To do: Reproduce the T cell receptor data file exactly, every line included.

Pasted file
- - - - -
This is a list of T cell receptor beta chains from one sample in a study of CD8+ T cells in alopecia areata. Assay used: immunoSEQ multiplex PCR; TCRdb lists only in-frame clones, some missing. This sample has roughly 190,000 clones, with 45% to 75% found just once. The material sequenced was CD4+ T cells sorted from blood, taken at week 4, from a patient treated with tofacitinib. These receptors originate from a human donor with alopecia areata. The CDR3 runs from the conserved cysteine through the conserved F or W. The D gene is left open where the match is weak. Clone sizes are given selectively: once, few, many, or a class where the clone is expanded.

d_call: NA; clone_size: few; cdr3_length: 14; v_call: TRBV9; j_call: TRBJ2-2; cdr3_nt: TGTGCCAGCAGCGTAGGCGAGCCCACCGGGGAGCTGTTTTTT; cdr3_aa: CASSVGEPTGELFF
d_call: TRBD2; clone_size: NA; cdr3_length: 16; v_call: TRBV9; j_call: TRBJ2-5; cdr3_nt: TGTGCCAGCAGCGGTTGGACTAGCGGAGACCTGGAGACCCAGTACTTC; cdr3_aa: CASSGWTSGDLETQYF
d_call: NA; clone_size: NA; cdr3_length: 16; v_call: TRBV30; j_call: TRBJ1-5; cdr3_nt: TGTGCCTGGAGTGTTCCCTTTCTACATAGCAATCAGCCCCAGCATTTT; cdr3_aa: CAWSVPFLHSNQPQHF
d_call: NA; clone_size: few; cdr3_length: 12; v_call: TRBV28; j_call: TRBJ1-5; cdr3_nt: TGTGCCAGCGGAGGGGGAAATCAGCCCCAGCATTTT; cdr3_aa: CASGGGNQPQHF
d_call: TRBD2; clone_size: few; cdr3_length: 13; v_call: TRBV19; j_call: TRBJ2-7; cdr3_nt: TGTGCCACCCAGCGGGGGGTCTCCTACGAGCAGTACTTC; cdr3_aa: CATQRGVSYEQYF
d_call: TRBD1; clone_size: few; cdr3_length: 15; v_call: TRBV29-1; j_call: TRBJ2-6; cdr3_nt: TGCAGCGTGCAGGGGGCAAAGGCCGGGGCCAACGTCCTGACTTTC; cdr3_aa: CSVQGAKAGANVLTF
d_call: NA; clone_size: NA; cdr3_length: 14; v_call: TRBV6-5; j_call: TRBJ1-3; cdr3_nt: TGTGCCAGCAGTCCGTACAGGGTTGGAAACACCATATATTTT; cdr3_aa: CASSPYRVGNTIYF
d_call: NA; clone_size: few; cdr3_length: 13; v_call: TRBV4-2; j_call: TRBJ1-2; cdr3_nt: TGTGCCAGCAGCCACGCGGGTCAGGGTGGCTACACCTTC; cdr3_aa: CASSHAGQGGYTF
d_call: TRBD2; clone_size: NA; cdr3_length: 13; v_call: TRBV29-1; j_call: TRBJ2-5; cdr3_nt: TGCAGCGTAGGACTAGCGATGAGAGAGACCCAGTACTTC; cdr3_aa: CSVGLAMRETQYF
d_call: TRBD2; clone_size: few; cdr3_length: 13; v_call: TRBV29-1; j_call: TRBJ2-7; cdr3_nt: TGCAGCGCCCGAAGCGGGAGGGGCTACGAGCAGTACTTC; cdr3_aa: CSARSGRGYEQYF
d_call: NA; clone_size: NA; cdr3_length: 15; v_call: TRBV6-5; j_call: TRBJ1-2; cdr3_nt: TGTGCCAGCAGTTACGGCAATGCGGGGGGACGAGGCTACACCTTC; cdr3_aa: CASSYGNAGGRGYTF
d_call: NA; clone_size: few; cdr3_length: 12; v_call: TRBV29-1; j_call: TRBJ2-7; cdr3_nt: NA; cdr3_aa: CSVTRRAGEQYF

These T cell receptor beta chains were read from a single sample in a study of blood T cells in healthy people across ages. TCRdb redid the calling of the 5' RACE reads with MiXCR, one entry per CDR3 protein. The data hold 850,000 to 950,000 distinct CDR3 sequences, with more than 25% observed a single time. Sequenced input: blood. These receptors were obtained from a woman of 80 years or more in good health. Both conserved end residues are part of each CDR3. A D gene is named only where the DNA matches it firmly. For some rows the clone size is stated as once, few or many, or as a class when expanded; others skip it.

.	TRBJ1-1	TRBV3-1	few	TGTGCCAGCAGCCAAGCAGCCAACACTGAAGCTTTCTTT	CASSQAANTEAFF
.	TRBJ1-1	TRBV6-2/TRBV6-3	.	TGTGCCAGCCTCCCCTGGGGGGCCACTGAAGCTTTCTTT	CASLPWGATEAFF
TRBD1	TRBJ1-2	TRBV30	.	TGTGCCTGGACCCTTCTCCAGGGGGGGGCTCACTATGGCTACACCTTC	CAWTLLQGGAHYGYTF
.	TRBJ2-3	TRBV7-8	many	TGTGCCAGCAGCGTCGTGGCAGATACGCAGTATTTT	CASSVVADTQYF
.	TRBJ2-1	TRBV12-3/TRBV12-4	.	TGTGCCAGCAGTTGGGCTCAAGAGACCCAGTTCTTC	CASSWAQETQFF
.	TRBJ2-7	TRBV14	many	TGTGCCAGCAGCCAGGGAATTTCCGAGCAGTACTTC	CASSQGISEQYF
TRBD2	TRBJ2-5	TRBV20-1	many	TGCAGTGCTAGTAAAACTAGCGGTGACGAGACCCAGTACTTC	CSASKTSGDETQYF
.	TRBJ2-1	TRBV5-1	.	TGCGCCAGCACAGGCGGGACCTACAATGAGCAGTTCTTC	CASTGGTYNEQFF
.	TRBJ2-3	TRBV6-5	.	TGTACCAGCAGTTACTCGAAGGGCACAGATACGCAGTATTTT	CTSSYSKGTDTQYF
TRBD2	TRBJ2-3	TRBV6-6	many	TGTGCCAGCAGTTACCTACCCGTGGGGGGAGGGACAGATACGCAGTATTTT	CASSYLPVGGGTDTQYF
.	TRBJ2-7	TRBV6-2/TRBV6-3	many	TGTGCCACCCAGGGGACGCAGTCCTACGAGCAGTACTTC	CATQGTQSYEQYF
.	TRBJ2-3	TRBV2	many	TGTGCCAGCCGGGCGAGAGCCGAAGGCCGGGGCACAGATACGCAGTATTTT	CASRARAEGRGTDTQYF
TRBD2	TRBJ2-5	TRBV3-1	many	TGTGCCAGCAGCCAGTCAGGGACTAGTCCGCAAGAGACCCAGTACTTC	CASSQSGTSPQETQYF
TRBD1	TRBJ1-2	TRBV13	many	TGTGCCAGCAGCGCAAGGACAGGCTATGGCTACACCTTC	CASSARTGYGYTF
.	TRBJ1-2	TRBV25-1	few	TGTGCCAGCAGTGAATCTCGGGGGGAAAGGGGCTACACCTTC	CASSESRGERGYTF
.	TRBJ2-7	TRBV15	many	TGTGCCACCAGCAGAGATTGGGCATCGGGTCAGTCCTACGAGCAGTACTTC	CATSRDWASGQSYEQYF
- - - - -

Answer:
This is a list of T cell receptor beta chains from one sample in a study of CD8+ T cells in alopecia areata. Assay used: immunoSEQ multiplex PCR; TCRdb lists only in-frame clones, some missing. This sample has roughly 190,000 clones, with 45% to 75% found just once. The material sequenced was CD4+ T cells sorted from blood, taken at week 4, from a patient treated with tofacitinib. These receptors originate from a human donor with alopecia areata. The CDR3 runs from the conserved cysteine through the conserved F or W. The D gene is left open where the match is weak. Clone sizes are given selectively: once, few, many, or a class where the clone is expanded.

d_call: NA; clone_size: few; cdr3_length: 14; v_call: TRBV9; j_call: TRBJ2-2; cdr3_nt: TGTGCCAGCAGCGTAGGCGAGCCCACCGGGGAGCTGTTTTTT; cdr3_aa: CASSVGEPTGELFF
d_call: TRBD2; clone_size: NA; cdr3_length: 16; v_call: TRBV9; j_call: TRBJ2-5; cdr3_nt: TGTGCCAGCAGCGGTTGGACTAGCGGAGACCTGGAGACCCAGTACTTC; cdr3_aa: CASSGWTSGDLETQYF
d_call: NA; clone_size: NA; cdr3_length: 16; v_call: TRBV30; j_call: TRBJ1-5; cdr3_nt: TGTGCCTGGAGTGTTCCCTTTCTACATAGCAATCAGCCCCAGCATTTT; cdr3_aa: CAWSVPFLHSNQPQHF
d_call: NA; clone_size: few; cdr3_length: 12; v_call: TRBV28; j_call: TRBJ1-5; cdr3_nt: TGTGCCAGCGGAGGGGGAAATCAGCCCCAGCATTTT; cdr3_aa: CASGGGNQPQHF
d_call: TRBD2; clone_size: few; cdr3_length: 13; v_call: TRBV19; j_call: TRBJ2-7; cdr3_nt: TGTGCCACCCAGCGGGGGGTCTCCTACGAGCAGTACTTC; cdr3_aa: CATQRGVSYEQYF
d_call: TRBD1; clone_size: few; cdr3_length: 15; v_call: TRBV29-1; j_call: TRBJ2-6; cdr3_nt: TGCAGCGTGCAGGGGGCAAAGGCCGGGGCCAACGTCCTGACTTTC; cdr3_aa: CSVQGAKAGANVLTF
d_call: NA; clone_size: NA; cdr3_length: 14; v_call: TRBV6-5; j_call: TRBJ1-3; cdr3_nt: TGTGCCAGCAGTCCGTACAGGGTTGGAAACACCATATATTTT; cdr3_aa: CASSPYRVGNTIYF
d_call: NA; clone_size: few; cdr3_length: 13; v_call: TRBV4-2; j_call: TRBJ1-2; cdr3_nt: TGTGCCAGCAGCCACGCGGGTCAGGGTGGCTACACCTTC; cdr3_aa: CASSHAGQGGYTF
d_call: TRBD2; clone_size: NA; cdr3_length: 13; v_call: TRBV29-1; j_call: TRBJ2-5; cdr3_nt: TGCAGCGTAGGACTAGCGATGAGAGAGACCCAGTACTTC; cdr3_aa: CSVGLAMRETQYF
d_call: TRBD2; clone_size: few; cdr3_length: 13; v_call: TRBV29-1; j_call: TRBJ2-7; cdr3_nt: TGCAGCGCCCGAAGCGGGAGGGGCTACGAGCAGTACTTC; cdr3_aa: CSARSGRGYEQYF
d_call: NA; clone_size: NA; cdr3_length: 15; v_call: TRBV6-5; j_call: TRBJ1-2; cdr3_nt: TGTGCCAGCAGTTACGGCAATGCGGGGGGACGAGGCTACACCTTC; cdr3_aa: CASSYGNAGGRGYTF
d_call: NA; clone_size: few; cdr3_length: 12; v_call: TRBV29-1; j_call: TRBJ2-7; cdr3_nt: NA; cdr3_aa: CSVTRRAGEQYF

These T cell receptor beta chains were read from a single sample in a study of blood T cells in healthy people across ages. TCRdb redid the calling of the 5' RACE reads with MiXCR, one entry per CDR3 protein. The data hold 850,000 to 950,000 distinct CDR3 sequences, with more than 25% observed a single time. Sequenced input: blood. These receptors were obtained from a woman of 80 years or more in good health. Both conserved end residues are part of each CDR3. A D gene is named only where the DNA matches it firmly. For some rows the clone size is stated as once, few or many, or as a class when expanded; others skip it.

.	TRBJ1-1	TRBV3-1	few	TGTGCCAGCAGCCAAGCAGCCAACACTGAAGCTTTCTTT	CASSQAANTEAFF
.	TRBJ1-1	TRBV6-2/TRBV6-3	.	TGTGCCAGCCTCCCCTGGGGGGCCACTGAAGCTTTCTTT	CASLPWGATEAFF
TRBD1	TRBJ1-2	TRBV30	.	TGTGCCTGGACCCTTCTCCAGGGGGGGGCTCACTATGGCTACACCTTC	CAWTLLQGGAHYGYTF
.	TRBJ2-3	TRBV7-8	many	TGTGCCAGCAGCGTCGTGGCAGATACGCAGTATTTT	CASSVVADTQYF
.	TRBJ2-1	TRBV12-3/TRBV12-4	.	TGTGCCAGCAGTTGGGCTCAAGAGACCCAGTTCTTC	CASSWAQETQFF
.	TRBJ2-7	TRBV14	many	TGTGCCAGCAGCCAGGGAATTTCCGAGCAGTACTTC	CASSQGISEQYF
TRBD2	TRBJ2-5	TRBV20-1	many	TGCAGTGCTAGTAAAACTAGCGGTGACGAGACCCAGTACTTC	CSASKTSGDETQYF
.	TRBJ2-1	TRBV5-1	.	TGCGCCAGCACAGGCGGGACCTACAATGAGCAGTTCTTC	CASTGGTYNEQFF
.	TRBJ2-3	TRBV6-5	.	TGTACCAGCAGTTACTCGAAGGGCACAGATACGCAGTATTTT	CTSSYSKGTDTQYF
TRBD2	TRBJ2-3	TRBV6-6	many	TGTGCCAGCAGTTACCTACCCGTGGGGGGAGGGACAGATACGCAGTATTTT	CASSYLPVGGGTDTQYF
.	TRBJ2-7	TRBV6-2/TRBV6-3	many	TGTGCCACCCAGGGGACGCAGTCCTACGAGCAGTACTTC	CATQGTQSYEQYF
.	TRBJ2-3	TRBV2	many	TGTGCCAGCCGGGCGAGAGCCGAAGGCCGGGGCACAGATACGCAGTATTTT	CASRARAEGRGTDTQYF
TRBD2	TRBJ2-5	TRBV3-1	many	TGTGCCAGCAGCCAGTCAGGGACTAGTCCGCAAGAGACCCAGTACTTC	CASSQSGTSPQETQYF
TRBD1	TRBJ1-2	TRBV13	many	TGTGCCAGCAGCGCAAGGACAGGCTATGGCTACACCTTC	CASSARTGYGYTF
.	TRBJ1-2	TRBV25-1	few	TGTGCCAGCAGTGAATCTCGGGGGGAAAGGGGCTACACCTTC	CASSESRGERGYTF
.	TRBJ2-7	TRBV15	many	TGTGCCACCAGCAGAGATTGGGCATCGGGTCAGTCCTACGAGCAGTACTTC	CATSRDWASGQSYEQYF